Credit: Jane Tan

Turning 30 is certainly a cause for celebration… but what are we celebrating exactly? In ‘My Dirty 30s’, columnist Samantha Y. reflects on the good, the bad, and the downright ugly truth about what this decade spells for “ageing” millennials like herself. 

Before anyone questions my expertise, let me preface this by saying that I am in absolutely no position to give anyone relationship advice. Heck, I’m still trying to figure this marriage stuff out myself. 

That said, my dating CV spans over a decade and includes two long-term relationships, two engagements (got promoted to wife with the last one, yay) and far too many disastrous dates in between. Now that I’m on the other side, here are three things that I wish I knew earlier when it comes to that elusive happily ever after (Hint: it’s not rocket science, but it does involve some really hard work).

Don’t look for The One… look for The One who’s willing to make it work with you 

In my experience, it isn’t that difficult to find someone whom you have a connection with. I mean, the world has a population of over 7 billion people – you have to be some kind of unique (and I don’t mean that in a good way) if you can’t find a single person in the dating pool who sparks your interest. 

And speaking of sparks – sure, having that spark between the both of you is an important pre-requisite. That rush of oxytocin when you find someone whom you vibe with? Completely intoxicating. But the thing about sparks is that they fizzle out, and life has a thousand and one ways of doing that. What then? 

After a string of f*ckboys sometime in 2018, I came to the realisation that I’ve been going about my search for The One all wrong. Things like chemistry, similarities, or amount of time spent together doesn’t mean jack unless he’s shown that he’s willing to put in the effort to make the relationship work. 

The thing about dating is that the timing can really suck sometimes. Someone might have to relocate because of work, you might have met “The One” in a foreign country, or they firmly believe that they’re not “ready” to settle down till they’re 40 (all excuses that guys have used to fob me or my girlfriends off, btw). But when you think about it, there are ways of trying to make the relationship work even with these hurdles in place. They just didn’t want to because it inconveniences them. 

So here’s my advice if you’re looking for a committed relationship – no matter how good the sex or banter is, he’s not The One unless he’s willing to make some adjustments to his life to include you. Please don’t waste any more time on him. 

And yeah sure, that guy asking you out on a second date immediately after the first might not seem like the most exciting prospect you have right now, but here’s the thing about people who are stable, responsible and committed: their behaviours are predictable, so they just come across as less exciting at first. No harm saying yes to that second date; the fireworks might just happen later.

Love isn’t about compromise… it’s about accommodating 

I used to think that relationships are all about compromise. I moved in with my partner two years ago and ended up compromising on a whole bunch of stuff – like how our bedroom should look like, how the housework should be split between us, who gets to hog the TV on which days – because I naively thought that is what love is.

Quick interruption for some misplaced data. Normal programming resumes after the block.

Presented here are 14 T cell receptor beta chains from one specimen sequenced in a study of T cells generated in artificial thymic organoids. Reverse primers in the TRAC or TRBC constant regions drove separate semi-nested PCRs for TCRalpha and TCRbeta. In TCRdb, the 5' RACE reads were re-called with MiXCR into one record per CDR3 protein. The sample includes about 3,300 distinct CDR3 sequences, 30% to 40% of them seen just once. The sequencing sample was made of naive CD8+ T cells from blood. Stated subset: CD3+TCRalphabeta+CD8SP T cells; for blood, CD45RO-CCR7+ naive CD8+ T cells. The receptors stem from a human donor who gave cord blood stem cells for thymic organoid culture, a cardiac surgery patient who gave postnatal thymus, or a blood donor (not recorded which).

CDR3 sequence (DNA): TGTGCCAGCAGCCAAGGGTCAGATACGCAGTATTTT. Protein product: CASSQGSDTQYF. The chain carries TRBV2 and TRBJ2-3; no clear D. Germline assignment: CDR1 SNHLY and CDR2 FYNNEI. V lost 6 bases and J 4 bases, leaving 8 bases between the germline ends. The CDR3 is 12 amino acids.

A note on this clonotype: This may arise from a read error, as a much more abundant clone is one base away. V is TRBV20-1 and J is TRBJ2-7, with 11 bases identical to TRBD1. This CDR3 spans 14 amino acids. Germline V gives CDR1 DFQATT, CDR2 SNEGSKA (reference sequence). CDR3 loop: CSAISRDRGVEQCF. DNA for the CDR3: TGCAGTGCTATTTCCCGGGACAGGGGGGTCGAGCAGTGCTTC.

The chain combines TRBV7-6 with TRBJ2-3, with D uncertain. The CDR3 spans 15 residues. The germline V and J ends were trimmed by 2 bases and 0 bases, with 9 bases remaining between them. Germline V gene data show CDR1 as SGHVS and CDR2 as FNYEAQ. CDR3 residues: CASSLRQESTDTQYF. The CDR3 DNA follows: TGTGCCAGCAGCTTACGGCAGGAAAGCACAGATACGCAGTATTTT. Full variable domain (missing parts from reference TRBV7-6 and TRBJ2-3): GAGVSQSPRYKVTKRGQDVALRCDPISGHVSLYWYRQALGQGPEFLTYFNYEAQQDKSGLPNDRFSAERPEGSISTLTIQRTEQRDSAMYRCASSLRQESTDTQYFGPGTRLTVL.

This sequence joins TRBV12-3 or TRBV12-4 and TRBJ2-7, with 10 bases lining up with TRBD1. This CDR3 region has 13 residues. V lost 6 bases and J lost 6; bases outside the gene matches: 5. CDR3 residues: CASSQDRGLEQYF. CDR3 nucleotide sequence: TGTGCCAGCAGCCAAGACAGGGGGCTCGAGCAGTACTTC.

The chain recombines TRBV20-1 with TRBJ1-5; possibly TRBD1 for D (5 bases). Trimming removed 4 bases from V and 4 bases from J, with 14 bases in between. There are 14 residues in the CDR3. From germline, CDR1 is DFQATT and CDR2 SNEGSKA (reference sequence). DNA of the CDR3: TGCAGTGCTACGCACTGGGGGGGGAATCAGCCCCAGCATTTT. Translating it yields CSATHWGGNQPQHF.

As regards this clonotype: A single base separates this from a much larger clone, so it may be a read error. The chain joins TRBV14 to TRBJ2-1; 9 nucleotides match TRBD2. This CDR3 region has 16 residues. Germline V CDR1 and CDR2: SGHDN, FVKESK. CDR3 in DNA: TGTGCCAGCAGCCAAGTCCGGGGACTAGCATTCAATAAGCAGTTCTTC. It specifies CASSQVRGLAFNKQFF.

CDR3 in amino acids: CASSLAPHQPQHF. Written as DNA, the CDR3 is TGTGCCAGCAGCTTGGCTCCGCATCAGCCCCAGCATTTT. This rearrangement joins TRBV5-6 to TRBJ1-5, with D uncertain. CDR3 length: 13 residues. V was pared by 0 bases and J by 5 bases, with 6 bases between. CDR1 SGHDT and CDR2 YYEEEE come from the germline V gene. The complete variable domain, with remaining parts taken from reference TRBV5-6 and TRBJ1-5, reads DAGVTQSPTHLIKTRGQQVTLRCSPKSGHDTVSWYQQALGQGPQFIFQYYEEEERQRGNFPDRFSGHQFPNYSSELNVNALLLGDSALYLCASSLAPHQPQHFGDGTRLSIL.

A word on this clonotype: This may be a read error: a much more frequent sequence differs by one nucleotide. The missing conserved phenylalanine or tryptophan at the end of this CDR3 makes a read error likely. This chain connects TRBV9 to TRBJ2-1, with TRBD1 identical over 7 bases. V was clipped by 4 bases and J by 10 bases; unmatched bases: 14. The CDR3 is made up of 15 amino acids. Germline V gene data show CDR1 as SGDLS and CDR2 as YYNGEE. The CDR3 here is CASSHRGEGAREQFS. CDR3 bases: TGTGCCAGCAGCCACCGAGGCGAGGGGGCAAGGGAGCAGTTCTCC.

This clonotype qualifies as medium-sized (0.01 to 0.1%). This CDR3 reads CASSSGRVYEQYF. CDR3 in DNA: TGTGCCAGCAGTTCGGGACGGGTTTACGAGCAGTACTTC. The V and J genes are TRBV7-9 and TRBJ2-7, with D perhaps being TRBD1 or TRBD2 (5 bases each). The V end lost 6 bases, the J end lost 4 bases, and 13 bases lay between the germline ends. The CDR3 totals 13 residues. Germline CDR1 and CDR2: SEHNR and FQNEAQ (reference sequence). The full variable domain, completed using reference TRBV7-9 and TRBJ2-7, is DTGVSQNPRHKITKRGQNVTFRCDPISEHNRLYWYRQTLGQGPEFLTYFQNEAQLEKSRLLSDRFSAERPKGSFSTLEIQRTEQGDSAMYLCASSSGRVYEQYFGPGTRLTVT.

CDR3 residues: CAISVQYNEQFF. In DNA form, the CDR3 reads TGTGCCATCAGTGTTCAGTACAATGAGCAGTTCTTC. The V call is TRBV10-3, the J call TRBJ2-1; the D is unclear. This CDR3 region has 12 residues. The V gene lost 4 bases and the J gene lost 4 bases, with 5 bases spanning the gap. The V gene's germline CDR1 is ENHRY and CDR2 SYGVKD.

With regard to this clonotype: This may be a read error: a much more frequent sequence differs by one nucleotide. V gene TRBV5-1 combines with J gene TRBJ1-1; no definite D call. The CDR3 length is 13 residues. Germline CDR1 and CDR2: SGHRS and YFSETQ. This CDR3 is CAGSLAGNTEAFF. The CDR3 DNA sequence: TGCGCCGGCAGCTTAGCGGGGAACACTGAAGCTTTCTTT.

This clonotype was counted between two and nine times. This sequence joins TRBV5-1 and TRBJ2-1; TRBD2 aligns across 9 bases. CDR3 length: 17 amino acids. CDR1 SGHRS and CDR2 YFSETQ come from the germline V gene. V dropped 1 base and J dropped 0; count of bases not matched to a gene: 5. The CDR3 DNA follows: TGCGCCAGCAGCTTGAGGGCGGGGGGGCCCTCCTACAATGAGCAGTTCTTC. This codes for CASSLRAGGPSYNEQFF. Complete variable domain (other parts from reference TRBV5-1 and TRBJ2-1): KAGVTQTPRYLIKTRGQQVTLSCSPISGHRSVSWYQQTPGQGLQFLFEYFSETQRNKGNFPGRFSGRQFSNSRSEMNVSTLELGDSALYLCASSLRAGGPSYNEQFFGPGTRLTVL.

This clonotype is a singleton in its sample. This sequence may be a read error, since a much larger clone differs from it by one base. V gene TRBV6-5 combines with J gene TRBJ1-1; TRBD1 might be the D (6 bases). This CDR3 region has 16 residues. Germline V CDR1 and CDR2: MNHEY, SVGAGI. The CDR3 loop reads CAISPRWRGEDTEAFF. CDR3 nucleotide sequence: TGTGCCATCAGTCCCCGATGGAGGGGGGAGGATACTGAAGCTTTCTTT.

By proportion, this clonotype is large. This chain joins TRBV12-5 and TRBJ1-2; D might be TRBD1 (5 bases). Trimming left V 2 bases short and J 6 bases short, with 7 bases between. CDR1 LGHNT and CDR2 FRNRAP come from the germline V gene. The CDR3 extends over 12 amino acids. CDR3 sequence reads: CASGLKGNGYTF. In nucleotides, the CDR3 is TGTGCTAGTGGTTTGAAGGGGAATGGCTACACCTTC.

A few arguments later, I was hit by an epiphany. Love isn’t about compromise. The very definition of compromising means that no one is happy because nobody gets their desired outcome. Wouldn’t you be f*cking miserable if you spent the rest of your life not getting what you want because of this one person? 

These days, instead of trying to reach a compromise, my partner and I have a discussion about who is willing to accommodate the other party. And we found that the whole reframing of the situation really helped with not letting resentment build between us. Instead of the both of us being dissatisfied with the outcome, our conclusions are now along the lines of, “OK, I don’t 100% like this but I can accommodate this because I love you”. 

Of course, we take turns doing this (don’t let it be a one-sided thing!) and it’s been working out so far, so… I don’t know, I actually might be on to something? 

Love is not enough 

The feeling of love fades. Just ask anyone in a long-term relationship. Some days you think you can’t live without a person, and some days they just need to breathe a little too loudly for you to wonder why you’re together in the first place. 

This brings me to my last point. Love is not enough to sustain a healthy relationship. Sure, it’s an important building block, but this foundation will crumble when not reinforced by other equally important (but admittedly, boring) things like aligned values, life goals and finances. 

And I would argue that it’s perfectly normal for the feeling of love to come and go. In a monogamous long-term relationship, love isn’t just a feeling anymore – it becomes a choice. You wake up every morning and choose to continue to be with this person. That involves action from both parties, like having tough conversations and confronting issues in your relationship head-on.

It will stir up some unpleasant feelings. One (or both!) of you might end up crying. They don’t show you this part in rom-coms or fairytales. 

But hey – this is what happily ever after really looks like. It’s not glamorous, and it’s kind of boring at times. As for whether all of this is worth it? That’s for you to decide.